COLUMBIA, Md. -- style="margin: 0in 0in 0pt;">The folk music traditions found in Great Britain have been woven into the works of many of that country’s most prominent composers. This Sunday the Marine Chamber Orchestra will perform a free concert titled “Towers of London,” which will display the sounds of Britain cast through the prism of several composers’ musical languages. The performance will take place at 4 p.m., Sunday, April 23 at the Horowitz Visual and Performing Arts Center at Howard Community College in Columbia, Md. Free tickets are required and can be obtained from the Box Office by calling (443) 518-1500.
The concert will begin with the delightful Overture to Iolanthe by the king of operetta, Sir Arthur Sullivan. This overture was a collaboration with the clever and witty librettist W. S. Gilbert and served as a satire and critique of British government and society.
Next on the program, Benjamin Britten’s Suite on English Folk Tunes, Opus 90, A Time There Was… was built upon several popular English folk songs and includes a nod to Percy Grainger. According to Marine Chamber Orchestra Director Lt. Col. Jason K. Fettig: “In Grainger’s masterpiece ‘Lincolnshire Posy,’ he uses a folk song he collected called Lord Melbourne as the fourth movement of the work. Grainger’s setting is a vigorous one, painting a sonic picture of the strong and boastful Lord. In the last movement of his suite for orchestra, Britten uses the very same folk song that Grainger discovered, but he recasts the songs as an elegy of sorts, slow and mournful. It’s fascinating to hear this song and the very same notes set by two different composers in completely different ways.”
Following the Britten suite, the program will continue with Ralph Vaughan Williams’ Concerto in F minor for Bass Tuba and Orchestra, featuring assistant principal tuba, Gunnery Sgt. Frank Crawford. “Vaughan Williams’ Tuba Concerto is a staple in the instrument’s solo repertoire and reveals the composer’s deep connection with the traditional music of England,” Fettig said. “It was essentially the first major concerto written for that instrument, and to this day it remains the most popular and famous concerto for tuba.”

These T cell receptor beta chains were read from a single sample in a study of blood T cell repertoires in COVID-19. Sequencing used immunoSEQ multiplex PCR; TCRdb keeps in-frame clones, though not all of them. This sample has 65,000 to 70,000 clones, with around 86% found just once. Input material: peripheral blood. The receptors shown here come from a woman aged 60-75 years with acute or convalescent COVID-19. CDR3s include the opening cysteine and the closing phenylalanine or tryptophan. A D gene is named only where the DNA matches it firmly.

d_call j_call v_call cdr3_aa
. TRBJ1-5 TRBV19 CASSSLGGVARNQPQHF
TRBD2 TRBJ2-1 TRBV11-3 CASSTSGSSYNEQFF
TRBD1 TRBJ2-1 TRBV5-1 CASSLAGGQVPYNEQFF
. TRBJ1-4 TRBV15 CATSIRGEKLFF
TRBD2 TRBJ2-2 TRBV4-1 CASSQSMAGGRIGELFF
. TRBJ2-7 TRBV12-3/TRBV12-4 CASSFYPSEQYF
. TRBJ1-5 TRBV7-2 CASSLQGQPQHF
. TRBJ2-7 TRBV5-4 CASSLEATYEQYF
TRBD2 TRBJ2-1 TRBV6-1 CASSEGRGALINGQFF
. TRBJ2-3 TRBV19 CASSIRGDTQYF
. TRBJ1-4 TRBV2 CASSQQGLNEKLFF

“I think that there is a great deal for the audience to enjoy in this concerto,” Crawford said. “As with other pieces by Vaughan Williams, the music is very tonal, with approachable harmonies and tuneful melodies. I enjoy music that has a tonal melody to latch onto—repertoire that allows me to play something pretty. This piece provides that opportunity.”
“But as might be expected, a fair amount of athleticism is required of the soloist on this piece, as well as the need to play lyrical melodies; roles the average person doesn’t see the tuba take on a regular basis,” Crawford explained. “The piece pushes into the extremes of the range of the tuba, particularly demanding in the high range. This makes it physically taxing to play, and demands control and flexibility.”
Crawford noted that, “Tuba players are not the most commonly featured soloists on the concert stage. I think that the novelty of hearing a tuba concerto may provide interest, in and of itself.”
Finally, the concert will conclude with Joseph Haydn’s Symphony No. 104 in D, London. Although Haydn was Austrian, he made several extended stays in England in the 1790s, and he composed his last 12 symphonies in London, causing this celebrated chapter of works to be appropriately known as the “London symphonies.”
“I have been looking for a program for both the Britten Folk Song Suite and Haydn’s 104th Symphony, which is one of his best and most popular, but not one we’ve performed very often with the Marine Chamber Orchestra,” Fettig said. “Knowing that Britten was British and the Haydn Symphony was written in London, I thought it might be a nice opportunity to put them together with some other works related to Great Britain, and more specifically in some way, the city of London.”
“I hope the audience will enjoy the variety on the program, from a delightful overture from the king of Operetta, Sir Arthur Sullivan, to one of the most famous tuba concertos of all time by the great Ralph Vaughan Williams, coupled with the final symphony of the ‘father of classical music’ and one of the last works written by a luminary of the 20th century, Benjamin Britten.”
Complete program and program notes
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